But from such unpromising circumstances came a record that continued the Stones’ blinding run of form of the era. Released on May 12, 1972, it went to No.1 on both sides of the Atlantic — their sixth chart-topper in their own, temporarily estranged country —and in many other countries from Spain to Canada. It was certified platinum in the US by 2000, and the chart-topping deluxe reissue went platinum in the UK.
Lenny Kaye, reviewing Exile on its first release, admired its “tight focus on basic components of the Stones’ sound as we’ve always known it, knock-down rock and roll stemming from blues, backed with a pervading feeling of blackness that the Stones have seldom failed to handle well.”
‘The decadent air of the early 70s’
When it was reissued, media queued up to sing its praises. “Until they invent time travel, there’s no better way to inhale the decadent air of the early 70s,” wrote Q magazine. “Never bettered, this is the world’s greatest rock’n’roll band’s crowning triumph,” said Clash.
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“I was always proud of it,” concluded Richards in the Sunday Times piece. “It showed the boys at their best, not just the music, which is obviously very important, but the way the band itself hunkered down and circled the wagons.”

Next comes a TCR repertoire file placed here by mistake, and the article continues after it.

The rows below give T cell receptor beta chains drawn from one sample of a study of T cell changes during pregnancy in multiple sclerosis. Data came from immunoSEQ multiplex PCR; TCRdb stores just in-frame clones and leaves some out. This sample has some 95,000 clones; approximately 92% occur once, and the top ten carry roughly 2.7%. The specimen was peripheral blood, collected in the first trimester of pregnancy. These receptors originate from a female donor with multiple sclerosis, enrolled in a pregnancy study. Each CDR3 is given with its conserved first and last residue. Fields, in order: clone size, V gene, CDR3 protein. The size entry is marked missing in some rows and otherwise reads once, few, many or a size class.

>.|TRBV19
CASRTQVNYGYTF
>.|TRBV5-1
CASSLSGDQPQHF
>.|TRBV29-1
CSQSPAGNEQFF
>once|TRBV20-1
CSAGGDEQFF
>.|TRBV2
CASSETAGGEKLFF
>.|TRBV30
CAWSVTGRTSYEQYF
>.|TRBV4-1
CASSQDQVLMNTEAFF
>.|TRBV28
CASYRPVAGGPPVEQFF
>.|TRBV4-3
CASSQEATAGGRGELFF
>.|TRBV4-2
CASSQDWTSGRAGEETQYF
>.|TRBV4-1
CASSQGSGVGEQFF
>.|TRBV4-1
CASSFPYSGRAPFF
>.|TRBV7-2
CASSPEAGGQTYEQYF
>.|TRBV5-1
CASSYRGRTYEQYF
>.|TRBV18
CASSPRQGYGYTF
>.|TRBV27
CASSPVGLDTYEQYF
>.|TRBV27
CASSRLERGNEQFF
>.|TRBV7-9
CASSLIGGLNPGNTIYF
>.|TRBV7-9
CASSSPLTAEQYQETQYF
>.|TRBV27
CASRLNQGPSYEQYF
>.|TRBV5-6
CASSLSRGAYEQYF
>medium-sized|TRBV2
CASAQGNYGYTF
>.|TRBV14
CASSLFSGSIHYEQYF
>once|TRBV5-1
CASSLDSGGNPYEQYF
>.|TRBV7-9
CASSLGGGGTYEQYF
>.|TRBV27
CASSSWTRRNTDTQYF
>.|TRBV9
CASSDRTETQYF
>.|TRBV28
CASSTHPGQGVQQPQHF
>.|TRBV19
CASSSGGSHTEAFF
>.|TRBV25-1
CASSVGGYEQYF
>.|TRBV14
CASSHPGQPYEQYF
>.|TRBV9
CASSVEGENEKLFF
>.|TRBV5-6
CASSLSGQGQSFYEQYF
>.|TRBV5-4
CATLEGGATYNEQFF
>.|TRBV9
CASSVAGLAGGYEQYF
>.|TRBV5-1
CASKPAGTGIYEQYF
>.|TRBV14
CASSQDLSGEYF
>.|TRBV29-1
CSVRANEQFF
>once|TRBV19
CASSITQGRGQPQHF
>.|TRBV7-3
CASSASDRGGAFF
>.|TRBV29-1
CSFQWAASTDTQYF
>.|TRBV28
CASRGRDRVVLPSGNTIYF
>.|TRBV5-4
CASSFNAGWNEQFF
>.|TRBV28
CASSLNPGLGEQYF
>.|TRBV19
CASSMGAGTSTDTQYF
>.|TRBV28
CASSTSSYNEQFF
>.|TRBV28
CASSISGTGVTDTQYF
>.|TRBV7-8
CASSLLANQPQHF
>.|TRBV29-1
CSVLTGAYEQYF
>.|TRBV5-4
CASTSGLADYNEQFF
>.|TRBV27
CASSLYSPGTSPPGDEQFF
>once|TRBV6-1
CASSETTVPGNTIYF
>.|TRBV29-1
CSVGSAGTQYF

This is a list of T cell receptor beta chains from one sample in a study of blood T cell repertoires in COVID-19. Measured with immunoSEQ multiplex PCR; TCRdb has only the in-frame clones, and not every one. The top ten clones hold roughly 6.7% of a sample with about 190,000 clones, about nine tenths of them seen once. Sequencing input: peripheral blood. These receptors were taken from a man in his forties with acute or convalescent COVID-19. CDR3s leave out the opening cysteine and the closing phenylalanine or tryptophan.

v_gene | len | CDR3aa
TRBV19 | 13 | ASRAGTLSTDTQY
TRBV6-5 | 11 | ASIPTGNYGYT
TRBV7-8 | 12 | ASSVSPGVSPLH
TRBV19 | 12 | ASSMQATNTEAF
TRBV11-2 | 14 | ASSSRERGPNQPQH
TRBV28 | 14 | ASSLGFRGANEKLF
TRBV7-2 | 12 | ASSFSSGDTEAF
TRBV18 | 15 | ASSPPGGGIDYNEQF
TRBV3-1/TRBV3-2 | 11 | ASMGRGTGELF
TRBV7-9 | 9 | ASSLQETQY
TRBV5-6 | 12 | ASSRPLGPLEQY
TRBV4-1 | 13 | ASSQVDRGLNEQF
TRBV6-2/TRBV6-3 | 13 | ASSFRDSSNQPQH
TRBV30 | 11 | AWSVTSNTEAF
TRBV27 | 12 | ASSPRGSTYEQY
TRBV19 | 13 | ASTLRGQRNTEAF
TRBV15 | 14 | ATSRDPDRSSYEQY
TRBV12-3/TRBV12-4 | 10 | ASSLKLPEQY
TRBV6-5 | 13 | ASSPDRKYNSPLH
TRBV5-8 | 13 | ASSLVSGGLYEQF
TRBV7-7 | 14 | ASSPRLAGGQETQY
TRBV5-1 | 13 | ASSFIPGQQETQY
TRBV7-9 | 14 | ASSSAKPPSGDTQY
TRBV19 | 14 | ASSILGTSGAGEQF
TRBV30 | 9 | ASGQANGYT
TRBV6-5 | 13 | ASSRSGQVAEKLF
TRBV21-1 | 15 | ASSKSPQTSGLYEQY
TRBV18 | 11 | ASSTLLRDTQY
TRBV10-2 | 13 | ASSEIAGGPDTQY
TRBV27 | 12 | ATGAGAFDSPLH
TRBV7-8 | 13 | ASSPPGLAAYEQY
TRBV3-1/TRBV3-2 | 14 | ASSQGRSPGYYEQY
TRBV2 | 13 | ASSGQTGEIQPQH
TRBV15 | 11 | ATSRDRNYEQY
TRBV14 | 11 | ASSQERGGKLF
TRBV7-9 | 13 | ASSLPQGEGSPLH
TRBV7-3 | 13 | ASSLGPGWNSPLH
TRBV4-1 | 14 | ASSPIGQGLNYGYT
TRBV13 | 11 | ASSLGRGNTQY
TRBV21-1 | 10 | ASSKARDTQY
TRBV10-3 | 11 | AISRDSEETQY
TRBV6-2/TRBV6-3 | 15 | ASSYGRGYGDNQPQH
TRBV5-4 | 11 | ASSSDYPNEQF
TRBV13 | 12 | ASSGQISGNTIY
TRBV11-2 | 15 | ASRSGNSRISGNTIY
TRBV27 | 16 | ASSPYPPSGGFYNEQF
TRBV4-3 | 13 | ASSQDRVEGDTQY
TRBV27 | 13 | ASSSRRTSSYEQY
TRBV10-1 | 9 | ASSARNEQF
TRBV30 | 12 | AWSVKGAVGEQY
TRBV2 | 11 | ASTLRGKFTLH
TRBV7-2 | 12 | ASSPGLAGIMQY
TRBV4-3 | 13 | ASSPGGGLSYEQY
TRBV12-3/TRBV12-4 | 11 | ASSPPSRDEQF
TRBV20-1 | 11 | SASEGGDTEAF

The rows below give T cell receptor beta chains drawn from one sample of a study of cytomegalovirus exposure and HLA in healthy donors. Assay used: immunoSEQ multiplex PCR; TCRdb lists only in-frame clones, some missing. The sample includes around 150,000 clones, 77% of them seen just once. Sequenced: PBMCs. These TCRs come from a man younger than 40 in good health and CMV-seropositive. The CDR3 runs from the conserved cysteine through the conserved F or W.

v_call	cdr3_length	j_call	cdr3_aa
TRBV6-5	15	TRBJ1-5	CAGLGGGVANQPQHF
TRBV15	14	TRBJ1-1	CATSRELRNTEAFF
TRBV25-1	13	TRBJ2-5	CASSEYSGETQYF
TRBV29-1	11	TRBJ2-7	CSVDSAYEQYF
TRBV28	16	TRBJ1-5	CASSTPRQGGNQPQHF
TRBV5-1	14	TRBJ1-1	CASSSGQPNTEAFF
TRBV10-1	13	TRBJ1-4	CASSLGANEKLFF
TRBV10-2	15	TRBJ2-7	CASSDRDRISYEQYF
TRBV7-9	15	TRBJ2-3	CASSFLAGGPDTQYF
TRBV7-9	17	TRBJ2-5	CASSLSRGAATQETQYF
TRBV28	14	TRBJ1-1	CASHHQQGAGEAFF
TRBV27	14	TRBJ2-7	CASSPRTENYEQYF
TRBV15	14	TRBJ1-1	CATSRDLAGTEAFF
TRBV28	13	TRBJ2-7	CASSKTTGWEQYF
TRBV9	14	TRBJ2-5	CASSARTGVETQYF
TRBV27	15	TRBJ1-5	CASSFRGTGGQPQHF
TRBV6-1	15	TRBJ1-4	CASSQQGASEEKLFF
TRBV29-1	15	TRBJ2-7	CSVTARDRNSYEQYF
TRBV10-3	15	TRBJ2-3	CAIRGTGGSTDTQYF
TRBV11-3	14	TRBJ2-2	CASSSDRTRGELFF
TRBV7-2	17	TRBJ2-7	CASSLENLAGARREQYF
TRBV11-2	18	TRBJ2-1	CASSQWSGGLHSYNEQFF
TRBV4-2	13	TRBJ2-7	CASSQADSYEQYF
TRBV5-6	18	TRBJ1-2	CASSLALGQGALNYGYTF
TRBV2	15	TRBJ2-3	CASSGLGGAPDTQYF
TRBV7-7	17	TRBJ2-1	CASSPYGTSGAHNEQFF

Buy or stream the deluxe edition of Exile On Main St.
May 12, 2019 at 10:58 pm
The Stones are a band I was always aware of, duh, but until recently didn’t really have that much interest in. But after hearing them on the radio one day, I had an epiphany: they still knew how to play real rock and roll music where most modern bands today have little understanding of that style and mentality. Motorhead and AC/DC definitely were and in AC/DC’s case, are rock and roll with its spirit of rebellion, blues backbone and attitude. I daresay rock and roll exists in metal and extreme music probably much more than any other genre.
But I bought a greatest hits CD from the Stones that had the tunes from 1964 to 1971, and I immediately dug it in ways I had never before. So I bought “Exile On Main St.” knowing its reputation as their high water mark. The fans and critics are right: it is an amazing album, made even more so by being a double length album with only one hit, “Tumblin’ Dice”.
The band would be suffering through the hazy daze of heroin addiction recording this album, with Keith Richards in particular severely hooked, only cleaning up in 1979. But it would be the last straight true rock and roll album before Jagger, out of necessity and feeling the blues and rock and roll sound had been sufficiently explored, and probably rightly so, started incorporating other song styles into the work from the ’70’s.
The album kicks off mightily, slowing down only for “Sweet Virginia”, a country flavored tune and then picking up with a ferocious blues groove that would have made Muddy Waters delirious with the somewhat questionably titled “Turd On The Run”. The rest of the album is Rolling Stones excellence, including Richards’ own vocals on “Happy”, one of the quicker paced and rocking tunes of the album.
Add the licks of Mick Taylor, the best overall musician to ever be a Rolling Stone, Bill Wyman and Charlie Watts’ indelible and ridiculously tight rhythm section and you have one of rock and roll’s best albums of all time.